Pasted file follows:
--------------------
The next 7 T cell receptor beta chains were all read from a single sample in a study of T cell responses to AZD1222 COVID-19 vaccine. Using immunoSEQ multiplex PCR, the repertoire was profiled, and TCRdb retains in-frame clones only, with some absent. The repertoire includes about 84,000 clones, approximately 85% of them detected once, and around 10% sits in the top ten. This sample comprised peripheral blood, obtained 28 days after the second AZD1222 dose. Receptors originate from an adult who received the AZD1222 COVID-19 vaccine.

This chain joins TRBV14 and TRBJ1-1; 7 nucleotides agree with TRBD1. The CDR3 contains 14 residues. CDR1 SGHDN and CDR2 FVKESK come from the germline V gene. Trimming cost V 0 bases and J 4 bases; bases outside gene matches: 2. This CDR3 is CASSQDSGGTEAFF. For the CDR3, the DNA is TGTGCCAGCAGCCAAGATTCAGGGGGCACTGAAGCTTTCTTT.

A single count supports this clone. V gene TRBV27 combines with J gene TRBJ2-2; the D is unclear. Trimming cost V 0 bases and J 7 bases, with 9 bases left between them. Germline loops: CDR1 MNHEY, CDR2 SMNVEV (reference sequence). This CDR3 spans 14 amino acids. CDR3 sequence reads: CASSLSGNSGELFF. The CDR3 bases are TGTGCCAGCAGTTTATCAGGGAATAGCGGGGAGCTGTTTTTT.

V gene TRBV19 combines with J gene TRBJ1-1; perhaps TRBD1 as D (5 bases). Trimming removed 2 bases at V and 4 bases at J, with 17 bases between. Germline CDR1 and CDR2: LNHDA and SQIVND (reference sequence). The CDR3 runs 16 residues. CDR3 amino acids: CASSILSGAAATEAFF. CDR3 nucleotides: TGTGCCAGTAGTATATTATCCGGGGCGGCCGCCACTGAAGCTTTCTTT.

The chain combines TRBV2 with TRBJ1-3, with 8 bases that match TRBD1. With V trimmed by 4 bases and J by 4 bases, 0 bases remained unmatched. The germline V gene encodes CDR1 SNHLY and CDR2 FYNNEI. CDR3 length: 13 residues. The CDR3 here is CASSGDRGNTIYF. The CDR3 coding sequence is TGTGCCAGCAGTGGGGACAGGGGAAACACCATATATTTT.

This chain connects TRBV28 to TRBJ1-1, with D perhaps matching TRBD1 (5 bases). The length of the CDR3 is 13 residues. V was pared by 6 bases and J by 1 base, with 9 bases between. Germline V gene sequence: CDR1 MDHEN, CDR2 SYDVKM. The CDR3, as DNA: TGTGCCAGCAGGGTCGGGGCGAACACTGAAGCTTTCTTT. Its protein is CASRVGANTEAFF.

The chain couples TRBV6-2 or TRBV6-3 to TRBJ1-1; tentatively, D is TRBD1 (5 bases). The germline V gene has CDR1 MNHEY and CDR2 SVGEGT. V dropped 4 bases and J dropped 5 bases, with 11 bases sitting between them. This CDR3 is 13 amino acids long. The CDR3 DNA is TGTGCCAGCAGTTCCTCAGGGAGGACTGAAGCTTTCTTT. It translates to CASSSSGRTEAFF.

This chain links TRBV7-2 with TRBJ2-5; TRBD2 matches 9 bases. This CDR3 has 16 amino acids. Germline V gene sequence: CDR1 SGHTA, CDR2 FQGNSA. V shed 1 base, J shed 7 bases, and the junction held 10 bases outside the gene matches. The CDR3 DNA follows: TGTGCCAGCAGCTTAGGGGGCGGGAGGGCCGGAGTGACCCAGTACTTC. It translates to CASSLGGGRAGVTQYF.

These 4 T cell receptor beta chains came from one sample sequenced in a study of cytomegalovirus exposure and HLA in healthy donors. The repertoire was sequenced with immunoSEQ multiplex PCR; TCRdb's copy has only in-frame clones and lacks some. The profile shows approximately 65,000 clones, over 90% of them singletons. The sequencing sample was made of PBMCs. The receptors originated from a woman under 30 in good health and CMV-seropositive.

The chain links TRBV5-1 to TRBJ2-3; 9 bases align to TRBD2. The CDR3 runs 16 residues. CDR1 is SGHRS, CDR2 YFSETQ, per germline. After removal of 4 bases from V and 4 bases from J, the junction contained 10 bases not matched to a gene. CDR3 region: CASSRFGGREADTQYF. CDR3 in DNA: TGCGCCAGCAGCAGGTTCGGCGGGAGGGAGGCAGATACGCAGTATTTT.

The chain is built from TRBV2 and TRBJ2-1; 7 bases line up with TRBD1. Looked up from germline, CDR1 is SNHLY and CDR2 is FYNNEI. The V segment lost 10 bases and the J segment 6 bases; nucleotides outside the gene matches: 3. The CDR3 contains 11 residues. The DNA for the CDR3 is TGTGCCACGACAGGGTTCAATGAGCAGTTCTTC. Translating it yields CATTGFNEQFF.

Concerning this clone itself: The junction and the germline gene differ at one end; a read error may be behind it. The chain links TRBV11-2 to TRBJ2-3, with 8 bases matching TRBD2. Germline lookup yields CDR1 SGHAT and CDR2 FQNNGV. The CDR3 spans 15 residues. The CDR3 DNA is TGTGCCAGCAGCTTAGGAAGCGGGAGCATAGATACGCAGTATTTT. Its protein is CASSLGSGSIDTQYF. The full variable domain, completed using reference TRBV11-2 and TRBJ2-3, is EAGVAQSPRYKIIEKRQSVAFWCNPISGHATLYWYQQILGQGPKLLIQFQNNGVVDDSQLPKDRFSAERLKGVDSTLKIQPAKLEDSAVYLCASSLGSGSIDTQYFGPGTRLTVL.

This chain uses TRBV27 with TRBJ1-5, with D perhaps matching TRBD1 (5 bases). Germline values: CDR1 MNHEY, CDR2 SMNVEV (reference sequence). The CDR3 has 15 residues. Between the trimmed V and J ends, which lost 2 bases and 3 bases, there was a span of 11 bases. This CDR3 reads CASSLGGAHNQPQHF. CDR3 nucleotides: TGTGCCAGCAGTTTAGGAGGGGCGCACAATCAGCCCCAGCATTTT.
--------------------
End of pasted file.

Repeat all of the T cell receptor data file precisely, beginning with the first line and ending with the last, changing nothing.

The next 7 T cell receptor beta chains were all read from a single sample in a study of T cell responses to AZD1222 COVID-19 vaccine. Using immunoSEQ multiplex PCR, the repertoire was profiled, and TCRdb retains in-frame clones only, with some absent. The repertoire includes about 84,000 clones, approximately 85% of them detected once, and around 10% sits in the top ten. This sample comprised peripheral blood, obtained 28 days after the second AZD1222 dose. Receptors originate from an adult who received the AZD1222 COVID-19 vaccine.

This chain joins TRBV14 and TRBJ1-1; 7 nucleotides agree with TRBD1. The CDR3 contains 14 residues. CDR1 SGHDN and CDR2 FVKESK come from the germline V gene. Trimming cost V 0 bases and J 4 bases; bases outside gene matches: 2. This CDR3 is CASSQDSGGTEAFF. For the CDR3, the DNA is TGTGCCAGCAGCCAAGATTCAGGGGGCACTGAAGCTTTCTTT.

A single count supports this clone. V gene TRBV27 combines with J gene TRBJ2-2; the D is unclear. Trimming cost V 0 bases and J 7 bases, with 9 bases left between them. Germline loops: CDR1 MNHEY, CDR2 SMNVEV (reference sequence). This CDR3 spans 14 amino acids. CDR3 sequence reads: CASSLSGNSGELFF. The CDR3 bases are TGTGCCAGCAGTTTATCAGGGAATAGCGGGGAGCTGTTTTTT.

V gene TRBV19 combines with J gene TRBJ1-1; perhaps TRBD1 as D (5 bases). Trimming removed 2 bases at V and 4 bases at J, with 17 bases between. Germline CDR1 and CDR2: LNHDA and SQIVND (reference sequence). The CDR3 runs 16 residues. CDR3 amino acids: CASSILSGAAATEAFF. CDR3 nucleotides: TGTGCCAGTAGTATATTATCCGGGGCGGCCGCCACTGAAGCTTTCTTT.

The chain combines TRBV2 with TRBJ1-3, with 8 bases that match TRBD1. With V trimmed by 4 bases and J by 4 bases, 0 bases remained unmatched. The germline V gene encodes CDR1 SNHLY and CDR2 FYNNEI. CDR3 length: 13 residues. The CDR3 here is CASSGDRGNTIYF. The CDR3 coding sequence is TGTGCCAGCAGTGGGGACAGGGGAAACACCATATATTTT.

This chain connects TRBV28 to TRBJ1-1, with D perhaps matching TRBD1 (5 bases). The length of the CDR3 is 13 residues. V was pared by 6 bases and J by 1 base, with 9 bases between. Germline V gene sequence: CDR1 MDHEN, CDR2 SYDVKM. The CDR3, as DNA: TGTGCCAGCAGGGTCGGGGCGAACACTGAAGCTTTCTTT. Its protein is CASRVGANTEAFF.

The chain couples TRBV6-2 or TRBV6-3 to TRBJ1-1; tentatively, D is TRBD1 (5 bases). The germline V gene has CDR1 MNHEY and CDR2 SVGEGT. V dropped 4 bases and J dropped 5 bases, with 11 bases sitting between them. This CDR3 is 13 amino acids long. The CDR3 DNA is TGTGCCAGCAGTTCCTCAGGGAGGACTGAAGCTTTCTTT. It translates to CASSSSGRTEAFF.

This chain links TRBV7-2 with TRBJ2-5; TRBD2 matches 9 bases. This CDR3 has 16 amino acids. Germline V gene sequence: CDR1 SGHTA, CDR2 FQGNSA. V shed 1 base, J shed 7 bases, and the junction held 10 bases outside the gene matches. The CDR3 DNA follows: TGTGCCAGCAGCTTAGGGGGCGGGAGGGCCGGAGTGACCCAGTACTTC. It translates to CASSLGGGRAGVTQYF.

These 4 T cell receptor beta chains came from one sample sequenced in a study of cytomegalovirus exposure and HLA in healthy donors. The repertoire was sequenced with immunoSEQ multiplex PCR; TCRdb's copy has only in-frame clones and lacks some. The profile shows approximately 65,000 clones, over 90% of them singletons. The sequencing sample was made of PBMCs. The receptors originated from a woman under 30 in good health and CMV-seropositive.

The chain links TRBV5-1 to TRBJ2-3; 9 bases align to TRBD2. The CDR3 runs 16 residues. CDR1 is SGHRS, CDR2 YFSETQ, per germline. After removal of 4 bases from V and 4 bases from J, the junction contained 10 bases not matched to a gene. CDR3 region: CASSRFGGREADTQYF. CDR3 in DNA: TGCGCCAGCAGCAGGTTCGGCGGGAGGGAGGCAGATACGCAGTATTTT.

The chain is built from TRBV2 and TRBJ2-1; 7 bases line up with TRBD1. Looked up from germline, CDR1 is SNHLY and CDR2 is FYNNEI. The V segment lost 10 bases and the J segment 6 bases; nucleotides outside the gene matches: 3. The CDR3 contains 11 residues. The DNA for the CDR3 is TGTGCCACGACAGGGTTCAATGAGCAGTTCTTC. Translating it yields CATTGFNEQFF.

Concerning this clone itself: The junction and the germline gene differ at one end; a read error may be behind it. The chain links TRBV11-2 to TRBJ2-3, with 8 bases matching TRBD2. Germline lookup yields CDR1 SGHAT and CDR2 FQNNGV. The CDR3 spans 15 residues. The CDR3 DNA is TGTGCCAGCAGCTTAGGAAGCGGGAGCATAGATACGCAGTATTTT. Its protein is CASSLGSGSIDTQYF. The full variable domain, completed using reference TRBV11-2 and TRBJ2-3, is EAGVAQSPRYKIIEKRQSVAFWCNPISGHATLYWYQQILGQGPKLLIQFQNNGVVDDSQLPKDRFSAERLKGVDSTLKIQPAKLEDSAVYLCASSLGSGSIDTQYFGPGTRLTVL.

This chain uses TRBV27 with TRBJ1-5, with D perhaps matching TRBD1 (5 bases). Germline values: CDR1 MNHEY, CDR2 SMNVEV (reference sequence). The CDR3 has 15 residues. Between the trimmed V and J ends, which lost 2 bases and 3 bases, there was a span of 11 bases. This CDR3 reads CASSLGGAHNQPQHF. CDR3 nucleotides: TGTGCCAGCAGTTTAGGAGGGGCGCACAATCAGCCCCAGCATTTT.